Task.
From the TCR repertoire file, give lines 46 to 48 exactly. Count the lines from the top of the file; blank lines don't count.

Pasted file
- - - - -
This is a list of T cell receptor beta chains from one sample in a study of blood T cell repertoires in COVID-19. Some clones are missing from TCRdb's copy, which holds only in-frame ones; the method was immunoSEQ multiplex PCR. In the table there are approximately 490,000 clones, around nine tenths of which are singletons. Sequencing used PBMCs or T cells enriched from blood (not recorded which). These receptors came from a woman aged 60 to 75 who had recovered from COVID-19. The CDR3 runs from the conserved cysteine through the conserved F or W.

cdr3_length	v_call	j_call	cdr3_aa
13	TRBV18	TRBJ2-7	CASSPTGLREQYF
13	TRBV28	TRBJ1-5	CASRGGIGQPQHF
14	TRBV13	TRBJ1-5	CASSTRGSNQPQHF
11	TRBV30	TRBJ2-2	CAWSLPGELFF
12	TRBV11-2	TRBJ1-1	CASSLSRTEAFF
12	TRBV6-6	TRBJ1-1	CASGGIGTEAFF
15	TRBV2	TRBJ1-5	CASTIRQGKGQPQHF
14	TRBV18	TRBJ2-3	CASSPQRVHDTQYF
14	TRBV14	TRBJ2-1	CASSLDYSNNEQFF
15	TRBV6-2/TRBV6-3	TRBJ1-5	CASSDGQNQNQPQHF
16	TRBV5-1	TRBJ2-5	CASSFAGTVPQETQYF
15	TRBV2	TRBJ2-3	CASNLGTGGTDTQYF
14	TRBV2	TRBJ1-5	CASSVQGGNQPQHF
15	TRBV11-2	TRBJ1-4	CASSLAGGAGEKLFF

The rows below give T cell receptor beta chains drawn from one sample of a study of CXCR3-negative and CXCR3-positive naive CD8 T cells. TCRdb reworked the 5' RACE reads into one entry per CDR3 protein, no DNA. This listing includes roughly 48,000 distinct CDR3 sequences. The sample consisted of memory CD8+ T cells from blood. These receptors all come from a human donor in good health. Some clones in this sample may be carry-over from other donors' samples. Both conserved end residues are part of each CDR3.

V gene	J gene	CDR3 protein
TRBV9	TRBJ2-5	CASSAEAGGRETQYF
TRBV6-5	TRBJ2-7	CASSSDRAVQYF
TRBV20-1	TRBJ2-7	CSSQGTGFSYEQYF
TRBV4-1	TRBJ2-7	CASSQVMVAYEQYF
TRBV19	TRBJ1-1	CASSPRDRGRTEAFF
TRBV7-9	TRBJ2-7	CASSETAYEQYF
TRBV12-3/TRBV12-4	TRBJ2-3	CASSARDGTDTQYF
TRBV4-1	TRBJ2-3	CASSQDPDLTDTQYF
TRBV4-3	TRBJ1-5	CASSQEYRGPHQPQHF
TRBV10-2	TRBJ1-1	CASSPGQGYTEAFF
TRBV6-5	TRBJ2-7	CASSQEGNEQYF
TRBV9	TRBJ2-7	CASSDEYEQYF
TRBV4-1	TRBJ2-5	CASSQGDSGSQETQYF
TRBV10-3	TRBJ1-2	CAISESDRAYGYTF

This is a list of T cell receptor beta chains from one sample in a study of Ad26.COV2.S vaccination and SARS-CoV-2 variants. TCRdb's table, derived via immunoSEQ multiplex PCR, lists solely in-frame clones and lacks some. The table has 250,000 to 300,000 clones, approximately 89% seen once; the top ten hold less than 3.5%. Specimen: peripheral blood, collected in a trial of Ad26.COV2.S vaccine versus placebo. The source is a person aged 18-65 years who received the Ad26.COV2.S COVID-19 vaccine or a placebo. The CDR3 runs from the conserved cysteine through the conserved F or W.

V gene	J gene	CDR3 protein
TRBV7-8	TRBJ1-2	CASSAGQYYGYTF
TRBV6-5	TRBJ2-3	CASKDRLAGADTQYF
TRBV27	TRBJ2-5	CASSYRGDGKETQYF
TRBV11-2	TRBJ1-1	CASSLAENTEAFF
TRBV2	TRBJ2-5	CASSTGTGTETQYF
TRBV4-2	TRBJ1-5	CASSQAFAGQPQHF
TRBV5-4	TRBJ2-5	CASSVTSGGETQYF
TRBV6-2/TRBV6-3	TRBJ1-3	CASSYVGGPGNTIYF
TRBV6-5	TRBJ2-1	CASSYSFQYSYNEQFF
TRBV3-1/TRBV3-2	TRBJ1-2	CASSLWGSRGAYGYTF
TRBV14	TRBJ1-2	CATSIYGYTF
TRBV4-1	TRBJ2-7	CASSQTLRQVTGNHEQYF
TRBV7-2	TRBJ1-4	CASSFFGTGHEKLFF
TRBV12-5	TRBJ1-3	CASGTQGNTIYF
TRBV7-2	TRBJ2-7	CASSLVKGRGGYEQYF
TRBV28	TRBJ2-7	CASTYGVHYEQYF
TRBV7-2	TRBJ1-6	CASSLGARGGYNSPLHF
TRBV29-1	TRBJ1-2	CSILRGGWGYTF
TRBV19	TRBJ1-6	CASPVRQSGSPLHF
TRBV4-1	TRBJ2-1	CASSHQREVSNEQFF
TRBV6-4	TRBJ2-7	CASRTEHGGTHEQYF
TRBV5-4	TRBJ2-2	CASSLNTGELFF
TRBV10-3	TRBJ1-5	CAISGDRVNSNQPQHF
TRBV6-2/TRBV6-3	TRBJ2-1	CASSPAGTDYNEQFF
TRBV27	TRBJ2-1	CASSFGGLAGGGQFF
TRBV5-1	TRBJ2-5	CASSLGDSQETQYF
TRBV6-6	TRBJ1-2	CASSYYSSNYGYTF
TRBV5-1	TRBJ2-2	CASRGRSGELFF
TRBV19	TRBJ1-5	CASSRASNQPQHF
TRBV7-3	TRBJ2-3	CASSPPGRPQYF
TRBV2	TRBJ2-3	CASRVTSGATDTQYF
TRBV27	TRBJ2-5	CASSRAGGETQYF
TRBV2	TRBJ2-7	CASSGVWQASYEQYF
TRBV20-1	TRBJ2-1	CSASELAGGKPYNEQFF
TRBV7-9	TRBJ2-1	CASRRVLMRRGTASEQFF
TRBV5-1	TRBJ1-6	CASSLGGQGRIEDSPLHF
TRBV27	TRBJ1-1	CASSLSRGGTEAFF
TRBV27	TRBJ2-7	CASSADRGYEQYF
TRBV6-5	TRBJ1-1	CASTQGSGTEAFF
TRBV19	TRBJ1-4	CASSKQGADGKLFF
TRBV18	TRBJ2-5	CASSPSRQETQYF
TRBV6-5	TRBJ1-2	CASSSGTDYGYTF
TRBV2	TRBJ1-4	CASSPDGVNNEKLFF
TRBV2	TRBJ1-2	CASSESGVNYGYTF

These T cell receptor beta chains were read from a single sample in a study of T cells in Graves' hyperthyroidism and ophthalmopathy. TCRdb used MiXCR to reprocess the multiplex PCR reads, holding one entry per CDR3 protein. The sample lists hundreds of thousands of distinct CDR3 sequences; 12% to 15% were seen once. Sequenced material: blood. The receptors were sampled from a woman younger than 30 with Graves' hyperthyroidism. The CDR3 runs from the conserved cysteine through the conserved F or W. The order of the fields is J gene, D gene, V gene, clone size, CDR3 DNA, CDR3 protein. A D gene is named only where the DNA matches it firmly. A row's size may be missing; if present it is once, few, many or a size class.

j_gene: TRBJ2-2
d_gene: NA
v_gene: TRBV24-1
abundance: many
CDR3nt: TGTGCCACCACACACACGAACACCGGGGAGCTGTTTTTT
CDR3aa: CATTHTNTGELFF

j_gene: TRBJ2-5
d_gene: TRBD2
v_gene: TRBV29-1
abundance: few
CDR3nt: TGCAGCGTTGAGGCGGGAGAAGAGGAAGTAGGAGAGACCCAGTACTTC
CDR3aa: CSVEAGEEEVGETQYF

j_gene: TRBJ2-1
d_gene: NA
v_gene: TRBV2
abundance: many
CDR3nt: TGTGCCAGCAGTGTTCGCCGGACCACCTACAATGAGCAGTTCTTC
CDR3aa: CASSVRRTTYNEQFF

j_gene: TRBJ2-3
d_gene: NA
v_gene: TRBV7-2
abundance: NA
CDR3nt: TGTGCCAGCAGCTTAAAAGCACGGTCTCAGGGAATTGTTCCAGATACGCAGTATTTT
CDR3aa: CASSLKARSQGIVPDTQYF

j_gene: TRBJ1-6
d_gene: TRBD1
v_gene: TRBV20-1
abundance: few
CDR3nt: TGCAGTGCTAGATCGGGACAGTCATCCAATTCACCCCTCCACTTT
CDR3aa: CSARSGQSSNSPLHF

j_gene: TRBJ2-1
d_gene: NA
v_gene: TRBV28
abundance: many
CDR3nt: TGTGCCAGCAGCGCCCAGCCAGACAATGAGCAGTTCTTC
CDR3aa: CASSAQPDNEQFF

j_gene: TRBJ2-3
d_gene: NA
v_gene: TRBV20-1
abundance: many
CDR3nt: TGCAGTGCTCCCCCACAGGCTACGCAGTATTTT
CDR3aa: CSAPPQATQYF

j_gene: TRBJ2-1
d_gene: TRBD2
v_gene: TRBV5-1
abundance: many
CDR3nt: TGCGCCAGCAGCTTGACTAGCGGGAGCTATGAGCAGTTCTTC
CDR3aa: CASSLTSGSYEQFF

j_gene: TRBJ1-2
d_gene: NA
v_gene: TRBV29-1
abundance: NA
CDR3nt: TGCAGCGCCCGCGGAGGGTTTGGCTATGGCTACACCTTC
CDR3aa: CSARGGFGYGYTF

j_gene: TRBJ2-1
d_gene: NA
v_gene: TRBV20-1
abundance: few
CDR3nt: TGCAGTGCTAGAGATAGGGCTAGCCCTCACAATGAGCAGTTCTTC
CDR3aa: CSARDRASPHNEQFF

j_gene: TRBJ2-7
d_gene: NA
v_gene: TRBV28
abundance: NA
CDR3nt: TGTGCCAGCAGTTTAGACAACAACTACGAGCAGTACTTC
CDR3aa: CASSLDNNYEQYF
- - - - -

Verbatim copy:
TRBV4-1	TRBJ2-7	CASSQTLRQVTGNHEQYF
TRBV7-2	TRBJ1-4	CASSFFGTGHEKLFF
TRBV12-5	TRBJ1-3	CASGTQGNTIYF